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After UConn, Nick Giaquinto (Two Super Bowls) Made Most Of His Short NFL Career

Bridgeport native Nick Giaquinto, who played at UConn, was in two Super Bowls with the Washington Redskins

Nick Giaquinto's NFL career spanned only four seasons, but it was filled with enough impressions and memories to last a lifetime.

One that comes to mind for the Bridgeport native and Stratford High standout includes his final shot to make it in pro football. After unsuccessful opportunities with the Giants, Jets and in the CFL, he moved to Miami in 1980 and lived with a cousin in a trailer.

He would not give up. Giaquinto, the baseball coach at Sacred Heart since 1989, went to work bussing tables and substitute teaching while trying out for the Dolphins.

Still, the 5-foot-11, 205-pound running back who graduated from UConn in 1979 and would ultimately play in two Super Bowls, decided that Miami was going to be his last shot.

He made it to the final exhibition game without being cut. But he fumbled twice.

"The next day I'm in the whirlpool and [coach] Don Shula comes over and says, 'We decided we're going to keep you' and it was like, "Whoa, what an unbelievable feeling,'" Giaquinto recalled during a phone interview. "And then [Shula] goes, 'But we're going to keep on evaluating you every week.' Just making it was probably one of the most exciting experiences and was one of the most memorable times of my life."

For Giaquinto, 60, playing in Super Bowls XVII and XVIII in 1982 and 1983, certainly rank up, there, too.

Giaquinto has actually been down memory lane for a while recently. The NFL is sending golden footballs to every high school in the country that had a Super Bowl participant.

Stratford had two, and the school celebrated Giaquinto and linebacker Ed Bradley, a fourth-round pick of the Pittsburgh Steelers in 1972, who also was from Bridgeport.

Bradley has two rings (Super Bowls IX and X in 1974 and '75). Bradley was Giaquinto's idol coming up.

In 1½ seasons in Miami, 1980 and part of 1981, Giaquinto rushed eight times for 47 yards and caught 31 passes for 230 yards and two touchdowns.

He finished the 1981 season with the Washington Redskins, where he rushed for 73 yards on 17 carries while catching five passes for 55 yards and a TD. The Redskins made Super Bowl XVII with the "Hogs" up front blocking for John Riggins. And there was Nick Giaquinto, too.

"My most memorable moment from that game was the block I threw on our final touchdown," Giaquinto said. "It was a rollout, we called it 'Dash,' so [QB Joe] Theismann would roll out, then he would sprint out around the outside and my job was to secure the corner, so if the tackle is blocking the defensive end, I would just secure that, help block the defensive end. If the linebacker blitzes, I have to pick up the linebacker.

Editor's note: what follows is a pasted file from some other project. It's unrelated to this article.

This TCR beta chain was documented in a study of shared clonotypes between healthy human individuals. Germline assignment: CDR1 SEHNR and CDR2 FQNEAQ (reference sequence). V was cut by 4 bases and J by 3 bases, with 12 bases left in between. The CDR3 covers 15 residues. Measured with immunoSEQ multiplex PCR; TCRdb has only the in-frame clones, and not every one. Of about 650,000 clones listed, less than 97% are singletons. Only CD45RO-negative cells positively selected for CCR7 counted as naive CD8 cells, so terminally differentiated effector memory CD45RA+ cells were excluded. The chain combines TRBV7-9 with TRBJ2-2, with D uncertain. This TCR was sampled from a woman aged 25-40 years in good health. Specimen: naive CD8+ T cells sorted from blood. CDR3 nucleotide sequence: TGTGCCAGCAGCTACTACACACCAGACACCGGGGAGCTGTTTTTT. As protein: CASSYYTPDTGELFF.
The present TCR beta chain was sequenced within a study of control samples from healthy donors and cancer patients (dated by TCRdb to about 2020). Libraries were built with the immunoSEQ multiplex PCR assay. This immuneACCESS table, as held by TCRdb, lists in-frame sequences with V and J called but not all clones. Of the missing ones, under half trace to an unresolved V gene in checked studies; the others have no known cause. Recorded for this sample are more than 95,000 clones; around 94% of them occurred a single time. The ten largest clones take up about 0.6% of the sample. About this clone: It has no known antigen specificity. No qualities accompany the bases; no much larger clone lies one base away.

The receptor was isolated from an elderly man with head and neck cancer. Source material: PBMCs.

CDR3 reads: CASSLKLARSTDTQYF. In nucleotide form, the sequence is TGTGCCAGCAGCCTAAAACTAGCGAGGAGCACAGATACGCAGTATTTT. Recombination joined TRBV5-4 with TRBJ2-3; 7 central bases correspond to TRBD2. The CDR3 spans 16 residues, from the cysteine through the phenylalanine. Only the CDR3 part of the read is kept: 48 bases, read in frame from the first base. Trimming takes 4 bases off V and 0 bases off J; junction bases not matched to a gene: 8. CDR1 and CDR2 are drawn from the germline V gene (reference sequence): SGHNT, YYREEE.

"What happened was, the linebacker blitzes ... and I kind of cut him, and he went over the top of me, kind of one of those over the top and landed on his back. Theismann rolls around the corner and throws a touchdown pass to Charlie Brown [six yards] to ice it. That was my big moment in that game. It's a great memory, but there are a lot of individual memories and team memories. Just being in the locker room after the game and the feeling of 'Wow, we did it, we're champs.'"

The Redskins were in the big game the following year, too, Super Bowl XVIII. They entered with a 14-2 record but the Los Angeles Raiders routed Washington 38-9 in Tampa on Jan. 22, 1984.

Memory from that one?

"Jack Squirek picking off a screen play with less than a minute to go in the half and scoring a touchdown, that's what I remember the most," Giaquinto said.

That touchdown led to a 21-3 halftime deficit for Washington, and the game got no better for Redskins in the second half.

"I remember walking off the field and knowing that it was my last time," Giaquinto said.

A versatile player who also returned punts and kickoffs in the NFL, he had struggled to realize a dream, reached it, made two Super Bowls, but he was shutting off the faucet after four seasons?

"It was really a decision based on health," Giaquinto said. "I was in pretty good shape still. You looked at the older guys and you were just like ... you always heard when you're growing up, you never know when your last game is going to be. Just knowing the wear and tear and accumulation, and everybody thought I was nuts [for leaving the game], but right about now they think I'm pretty smart with all the stuff going on. It's just that I wanted to get out in one piece."

Giaquinto holds UConn's single-game rushing record of 277 yards against Holy Cross in 1976. While he got out of the game early, the game will always mean a lot to him, even with all the concussion news swirling about.

"Concussions is the biggest thing, but then you look at a lot of guys who have trouble walking or trouble functioning, even if they don't have the brain stuff, there's other stuff," Giaquinto said. "My foresight was I wanted to be in decent enough to shape, but as far as concussions go, it's an issue and it's tough to talk about being a football player because I love the game.

"It was a big part of my life and to say I shouldn't have played? I don't know. I think I had to play. There is risk, and I think the good thing is if these risk factors come out, then everybody can make a more conscious decision because there's risk factors in skateboarding and ultimate skiing, race-car driving. There are risks factors you know about and still do it. I think as long as you know the risk factors, then that's good."

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